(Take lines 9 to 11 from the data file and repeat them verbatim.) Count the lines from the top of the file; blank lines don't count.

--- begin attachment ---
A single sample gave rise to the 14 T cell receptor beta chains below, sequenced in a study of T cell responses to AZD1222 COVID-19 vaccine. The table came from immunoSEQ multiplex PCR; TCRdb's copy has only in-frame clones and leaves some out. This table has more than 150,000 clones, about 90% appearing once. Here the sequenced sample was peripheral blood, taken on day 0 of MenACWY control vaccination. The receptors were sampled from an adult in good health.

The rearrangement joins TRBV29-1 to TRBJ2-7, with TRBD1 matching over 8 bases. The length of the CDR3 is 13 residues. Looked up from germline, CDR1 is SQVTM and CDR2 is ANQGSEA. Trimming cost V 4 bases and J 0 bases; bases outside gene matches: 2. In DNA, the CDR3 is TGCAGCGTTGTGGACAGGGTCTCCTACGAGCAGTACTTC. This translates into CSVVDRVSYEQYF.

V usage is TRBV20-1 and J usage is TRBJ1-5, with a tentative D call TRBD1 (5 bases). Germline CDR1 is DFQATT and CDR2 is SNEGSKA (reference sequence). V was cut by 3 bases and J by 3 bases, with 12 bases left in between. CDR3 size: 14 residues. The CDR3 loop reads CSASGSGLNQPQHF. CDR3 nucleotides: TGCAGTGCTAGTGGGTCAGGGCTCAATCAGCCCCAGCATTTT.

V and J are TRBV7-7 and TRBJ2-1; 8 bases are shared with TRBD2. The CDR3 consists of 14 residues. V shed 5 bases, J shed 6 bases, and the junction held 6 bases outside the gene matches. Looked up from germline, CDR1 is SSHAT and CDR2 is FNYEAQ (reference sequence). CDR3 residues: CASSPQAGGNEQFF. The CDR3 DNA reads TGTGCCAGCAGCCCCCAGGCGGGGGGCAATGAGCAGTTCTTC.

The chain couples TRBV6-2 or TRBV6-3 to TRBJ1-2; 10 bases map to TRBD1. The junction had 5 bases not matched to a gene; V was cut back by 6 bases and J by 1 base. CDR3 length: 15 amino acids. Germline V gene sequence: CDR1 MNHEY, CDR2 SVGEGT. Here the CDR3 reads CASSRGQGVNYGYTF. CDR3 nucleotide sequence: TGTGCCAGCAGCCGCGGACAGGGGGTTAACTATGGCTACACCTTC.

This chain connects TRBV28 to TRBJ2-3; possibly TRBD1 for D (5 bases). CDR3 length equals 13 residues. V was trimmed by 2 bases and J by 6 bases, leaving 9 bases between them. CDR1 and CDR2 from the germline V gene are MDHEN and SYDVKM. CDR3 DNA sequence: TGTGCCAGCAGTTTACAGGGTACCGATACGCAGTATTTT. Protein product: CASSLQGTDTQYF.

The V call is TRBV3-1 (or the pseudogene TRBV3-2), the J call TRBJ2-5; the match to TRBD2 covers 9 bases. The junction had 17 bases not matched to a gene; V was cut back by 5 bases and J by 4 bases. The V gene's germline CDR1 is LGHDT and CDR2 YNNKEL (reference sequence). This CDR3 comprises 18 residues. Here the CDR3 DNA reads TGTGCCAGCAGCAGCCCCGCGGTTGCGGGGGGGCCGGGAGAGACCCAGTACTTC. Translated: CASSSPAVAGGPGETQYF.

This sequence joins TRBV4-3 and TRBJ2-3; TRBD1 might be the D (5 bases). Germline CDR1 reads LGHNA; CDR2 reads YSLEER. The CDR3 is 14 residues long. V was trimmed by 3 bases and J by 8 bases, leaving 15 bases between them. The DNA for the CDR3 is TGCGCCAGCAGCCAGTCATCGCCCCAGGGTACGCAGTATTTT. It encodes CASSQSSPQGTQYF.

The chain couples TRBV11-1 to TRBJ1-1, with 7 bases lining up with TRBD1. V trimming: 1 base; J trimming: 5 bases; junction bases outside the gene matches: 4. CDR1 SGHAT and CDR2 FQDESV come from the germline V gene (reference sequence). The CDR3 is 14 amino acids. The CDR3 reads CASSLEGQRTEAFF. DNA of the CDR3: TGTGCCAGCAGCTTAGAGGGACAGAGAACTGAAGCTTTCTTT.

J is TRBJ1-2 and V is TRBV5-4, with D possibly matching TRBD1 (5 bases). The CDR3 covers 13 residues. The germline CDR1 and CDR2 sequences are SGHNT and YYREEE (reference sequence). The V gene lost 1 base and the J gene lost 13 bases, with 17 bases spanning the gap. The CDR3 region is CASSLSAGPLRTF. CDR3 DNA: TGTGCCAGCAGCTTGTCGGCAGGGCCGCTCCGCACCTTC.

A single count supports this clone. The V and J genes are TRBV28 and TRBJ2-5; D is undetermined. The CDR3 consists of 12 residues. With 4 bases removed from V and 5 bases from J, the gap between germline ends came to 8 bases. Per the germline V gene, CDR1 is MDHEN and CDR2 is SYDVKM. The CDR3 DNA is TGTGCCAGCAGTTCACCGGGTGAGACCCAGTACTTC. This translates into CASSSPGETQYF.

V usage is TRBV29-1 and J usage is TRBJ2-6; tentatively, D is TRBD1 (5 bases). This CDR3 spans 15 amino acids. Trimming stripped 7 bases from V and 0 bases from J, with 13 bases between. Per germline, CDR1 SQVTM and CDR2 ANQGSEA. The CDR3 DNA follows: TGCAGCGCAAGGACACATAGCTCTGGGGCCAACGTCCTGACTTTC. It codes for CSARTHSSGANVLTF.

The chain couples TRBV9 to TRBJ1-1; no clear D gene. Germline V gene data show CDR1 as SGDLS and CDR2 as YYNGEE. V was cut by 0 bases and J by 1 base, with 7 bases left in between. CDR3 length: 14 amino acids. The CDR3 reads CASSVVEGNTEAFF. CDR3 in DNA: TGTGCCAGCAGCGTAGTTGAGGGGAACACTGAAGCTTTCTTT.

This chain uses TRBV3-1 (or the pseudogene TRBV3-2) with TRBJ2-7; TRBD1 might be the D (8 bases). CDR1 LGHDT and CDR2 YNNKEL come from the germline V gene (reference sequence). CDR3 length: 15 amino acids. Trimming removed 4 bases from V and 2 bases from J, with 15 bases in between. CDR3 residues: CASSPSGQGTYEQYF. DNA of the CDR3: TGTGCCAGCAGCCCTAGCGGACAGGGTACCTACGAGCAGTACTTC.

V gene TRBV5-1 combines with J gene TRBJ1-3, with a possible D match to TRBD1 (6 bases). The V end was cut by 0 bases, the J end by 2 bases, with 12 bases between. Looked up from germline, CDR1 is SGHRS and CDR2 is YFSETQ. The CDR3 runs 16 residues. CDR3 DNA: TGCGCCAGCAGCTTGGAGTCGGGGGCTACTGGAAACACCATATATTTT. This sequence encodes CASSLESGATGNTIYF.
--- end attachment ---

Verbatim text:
The chain couples TRBV11-1 to TRBJ1-1, with 7 bases lining up with TRBD1. V trimming: 1 base; J trimming: 5 bases; junction bases outside the gene matches: 4. CDR1 SGHAT and CDR2 FQDESV come from the germline V gene (reference sequence). The CDR3 is 14 amino acids. The CDR3 reads CASSLEGQRTEAFF. DNA of the CDR3: TGTGCCAGCAGCTTAGAGGGACAGAGAACTGAAGCTTTCTTT.

J is TRBJ1-2 and V is TRBV5-4, with D possibly matching TRBD1 (5 bases). The CDR3 covers 13 residues. The germline CDR1 and CDR2 sequences are SGHNT and YYREEE (reference sequence). The V gene lost 1 base and the J gene lost 13 bases, with 17 bases spanning the gap. The CDR3 region is CASSLSAGPLRTF. CDR3 DNA: TGTGCCAGCAGCTTGTCGGCAGGGCCGCTCCGCACCTTC.

A single count supports this clone. The V and J genes are TRBV28 and TRBJ2-5; D is undetermined. The CDR3 consists of 12 residues. With 4 bases removed from V and 5 bases from J, the gap between germline ends came to 8 bases. Per the germline V gene, CDR1 is MDHEN and CDR2 is SYDVKM. The CDR3 DNA is TGTGCCAGCAGTTCACCGGGTGAGACCCAGTACTTC. This translates into CASSSPGETQYF.